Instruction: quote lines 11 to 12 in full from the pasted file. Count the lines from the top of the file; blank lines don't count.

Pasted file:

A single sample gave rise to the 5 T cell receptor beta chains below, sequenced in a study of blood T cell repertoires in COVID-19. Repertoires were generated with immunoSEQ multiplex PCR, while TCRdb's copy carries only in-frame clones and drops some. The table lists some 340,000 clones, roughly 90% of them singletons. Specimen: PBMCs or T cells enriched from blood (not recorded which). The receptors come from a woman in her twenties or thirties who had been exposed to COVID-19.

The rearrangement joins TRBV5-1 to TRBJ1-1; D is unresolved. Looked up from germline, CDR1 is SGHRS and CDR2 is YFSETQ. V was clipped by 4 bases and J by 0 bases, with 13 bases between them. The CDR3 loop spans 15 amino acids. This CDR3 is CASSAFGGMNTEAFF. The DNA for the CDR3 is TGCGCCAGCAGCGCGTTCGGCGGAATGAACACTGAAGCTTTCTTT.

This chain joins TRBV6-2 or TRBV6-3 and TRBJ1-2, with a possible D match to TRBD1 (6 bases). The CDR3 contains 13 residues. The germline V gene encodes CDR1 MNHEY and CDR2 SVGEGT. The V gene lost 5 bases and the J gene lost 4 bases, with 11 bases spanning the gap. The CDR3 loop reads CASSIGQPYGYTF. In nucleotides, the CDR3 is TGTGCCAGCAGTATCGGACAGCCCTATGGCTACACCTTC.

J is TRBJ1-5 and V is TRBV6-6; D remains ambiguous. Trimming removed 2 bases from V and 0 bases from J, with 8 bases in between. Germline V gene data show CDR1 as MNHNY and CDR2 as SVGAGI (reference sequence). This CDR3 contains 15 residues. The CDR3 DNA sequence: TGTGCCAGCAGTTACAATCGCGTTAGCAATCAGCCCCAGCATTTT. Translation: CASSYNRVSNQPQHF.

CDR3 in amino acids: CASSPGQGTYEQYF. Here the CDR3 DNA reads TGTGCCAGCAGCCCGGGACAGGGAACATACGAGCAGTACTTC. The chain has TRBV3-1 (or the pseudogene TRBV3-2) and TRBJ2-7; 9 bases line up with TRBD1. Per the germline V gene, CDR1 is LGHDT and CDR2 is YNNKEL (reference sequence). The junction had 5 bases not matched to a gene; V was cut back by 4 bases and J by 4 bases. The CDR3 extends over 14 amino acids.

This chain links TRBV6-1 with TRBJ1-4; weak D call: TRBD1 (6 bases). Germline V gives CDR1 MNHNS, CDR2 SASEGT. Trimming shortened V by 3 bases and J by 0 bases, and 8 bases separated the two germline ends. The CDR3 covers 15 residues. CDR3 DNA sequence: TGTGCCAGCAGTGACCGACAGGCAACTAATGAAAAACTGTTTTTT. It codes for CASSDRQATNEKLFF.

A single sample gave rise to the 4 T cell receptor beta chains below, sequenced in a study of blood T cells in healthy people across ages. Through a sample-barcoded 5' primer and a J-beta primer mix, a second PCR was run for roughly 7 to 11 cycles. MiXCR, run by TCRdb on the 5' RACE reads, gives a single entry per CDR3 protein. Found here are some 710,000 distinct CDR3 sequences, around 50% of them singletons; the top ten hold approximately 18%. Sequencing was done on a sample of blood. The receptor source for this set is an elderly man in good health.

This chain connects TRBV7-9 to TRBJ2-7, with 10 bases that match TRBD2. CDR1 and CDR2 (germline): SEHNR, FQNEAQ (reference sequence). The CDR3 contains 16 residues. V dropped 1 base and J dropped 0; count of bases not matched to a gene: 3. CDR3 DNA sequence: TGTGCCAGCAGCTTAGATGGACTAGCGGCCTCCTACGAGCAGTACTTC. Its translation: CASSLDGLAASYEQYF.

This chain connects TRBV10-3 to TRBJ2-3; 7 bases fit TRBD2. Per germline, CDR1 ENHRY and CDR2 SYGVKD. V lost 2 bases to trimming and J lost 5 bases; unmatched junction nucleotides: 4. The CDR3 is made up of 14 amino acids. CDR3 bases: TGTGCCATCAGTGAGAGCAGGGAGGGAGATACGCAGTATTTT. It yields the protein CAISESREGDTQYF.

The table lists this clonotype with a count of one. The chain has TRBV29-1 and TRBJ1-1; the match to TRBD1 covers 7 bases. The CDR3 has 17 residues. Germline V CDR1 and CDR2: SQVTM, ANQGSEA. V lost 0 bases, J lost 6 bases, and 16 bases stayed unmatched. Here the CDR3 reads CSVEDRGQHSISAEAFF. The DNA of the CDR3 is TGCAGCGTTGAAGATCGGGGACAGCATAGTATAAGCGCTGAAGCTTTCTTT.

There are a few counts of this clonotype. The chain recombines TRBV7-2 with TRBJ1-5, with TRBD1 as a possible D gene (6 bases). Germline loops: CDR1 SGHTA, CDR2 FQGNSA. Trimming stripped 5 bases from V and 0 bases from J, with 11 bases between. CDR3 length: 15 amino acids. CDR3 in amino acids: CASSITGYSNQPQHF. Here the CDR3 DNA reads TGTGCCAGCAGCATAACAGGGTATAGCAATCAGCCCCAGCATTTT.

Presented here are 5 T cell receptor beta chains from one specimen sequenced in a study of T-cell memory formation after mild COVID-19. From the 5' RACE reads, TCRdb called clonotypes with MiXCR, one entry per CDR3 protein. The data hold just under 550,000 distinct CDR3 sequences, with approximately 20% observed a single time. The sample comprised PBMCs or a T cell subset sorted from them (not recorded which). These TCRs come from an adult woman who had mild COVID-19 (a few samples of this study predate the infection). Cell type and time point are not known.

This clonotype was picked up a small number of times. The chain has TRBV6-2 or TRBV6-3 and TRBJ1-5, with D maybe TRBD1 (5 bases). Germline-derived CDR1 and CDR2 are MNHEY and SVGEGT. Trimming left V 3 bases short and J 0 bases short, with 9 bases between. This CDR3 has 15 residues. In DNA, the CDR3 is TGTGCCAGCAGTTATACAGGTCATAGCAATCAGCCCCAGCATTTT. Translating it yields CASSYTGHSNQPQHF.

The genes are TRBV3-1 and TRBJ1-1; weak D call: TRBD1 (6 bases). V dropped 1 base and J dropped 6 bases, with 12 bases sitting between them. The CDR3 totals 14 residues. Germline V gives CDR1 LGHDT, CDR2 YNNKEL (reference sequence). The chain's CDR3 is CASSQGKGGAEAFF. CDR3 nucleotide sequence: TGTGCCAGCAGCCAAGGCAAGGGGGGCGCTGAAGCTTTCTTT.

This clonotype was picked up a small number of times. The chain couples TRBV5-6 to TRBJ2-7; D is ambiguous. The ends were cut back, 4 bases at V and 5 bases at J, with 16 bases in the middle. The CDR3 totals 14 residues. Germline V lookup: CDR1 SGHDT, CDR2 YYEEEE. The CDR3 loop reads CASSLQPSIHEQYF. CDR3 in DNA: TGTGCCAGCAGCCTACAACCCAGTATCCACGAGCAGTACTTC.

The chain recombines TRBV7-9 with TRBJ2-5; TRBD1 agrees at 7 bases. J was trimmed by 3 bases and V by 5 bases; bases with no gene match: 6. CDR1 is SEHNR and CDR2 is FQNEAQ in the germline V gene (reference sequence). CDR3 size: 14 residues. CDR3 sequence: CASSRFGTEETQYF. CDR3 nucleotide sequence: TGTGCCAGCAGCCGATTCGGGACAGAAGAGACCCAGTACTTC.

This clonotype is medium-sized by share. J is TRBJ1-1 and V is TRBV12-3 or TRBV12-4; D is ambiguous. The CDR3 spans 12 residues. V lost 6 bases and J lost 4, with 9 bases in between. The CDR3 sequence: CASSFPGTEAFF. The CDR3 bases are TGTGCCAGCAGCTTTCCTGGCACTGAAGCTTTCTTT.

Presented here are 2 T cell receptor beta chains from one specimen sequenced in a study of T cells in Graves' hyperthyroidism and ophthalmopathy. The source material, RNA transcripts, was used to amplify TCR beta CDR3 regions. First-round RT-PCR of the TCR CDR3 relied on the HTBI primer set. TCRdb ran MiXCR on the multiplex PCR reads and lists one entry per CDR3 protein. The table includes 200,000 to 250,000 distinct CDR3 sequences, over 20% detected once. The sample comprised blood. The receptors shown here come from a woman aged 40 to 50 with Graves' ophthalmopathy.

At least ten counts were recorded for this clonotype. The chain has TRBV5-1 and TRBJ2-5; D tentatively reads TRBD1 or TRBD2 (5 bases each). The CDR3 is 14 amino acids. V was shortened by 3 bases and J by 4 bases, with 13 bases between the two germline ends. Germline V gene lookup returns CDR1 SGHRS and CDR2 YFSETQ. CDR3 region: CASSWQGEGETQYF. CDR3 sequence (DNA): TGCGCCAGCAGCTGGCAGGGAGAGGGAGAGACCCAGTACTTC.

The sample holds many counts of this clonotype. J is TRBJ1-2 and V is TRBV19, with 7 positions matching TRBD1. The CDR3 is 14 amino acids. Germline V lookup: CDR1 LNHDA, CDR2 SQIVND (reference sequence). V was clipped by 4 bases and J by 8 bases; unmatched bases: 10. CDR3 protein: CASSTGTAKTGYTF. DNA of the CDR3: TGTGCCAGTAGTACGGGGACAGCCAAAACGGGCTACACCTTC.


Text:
There are a few counts of this clonotype. The chain recombines TRBV7-2 with TRBJ1-5, with TRBD1 as a possible D gene (6 bases). Germline loops: CDR1 SGHTA, CDR2 FQGNSA. Trimming stripped 5 bases from V and 0 bases from J, with 11 bases between. CDR3 length: 15 amino acids. CDR3 in amino acids: CASSITGYSNQPQHF. Here the CDR3 DNA reads TGTGCCAGCAGCATAACAGGGTATAGCAATCAGCCCCAGCATTTT.

Presented here are 5 T cell receptor beta chains from one specimen sequenced in a study of T-cell memory formation after mild COVID-19. From the 5' RACE reads, TCRdb called clonotypes with MiXCR, one entry per CDR3 protein. The data hold just under 550,000 distinct CDR3 sequences, with approximately 20% observed a single time. The sample comprised PBMCs or a T cell subset sorted from them (not recorded which). These TCRs come from an adult woman who had mild COVID-19 (a few samples of this study predate the infection). Cell type and time point are not known.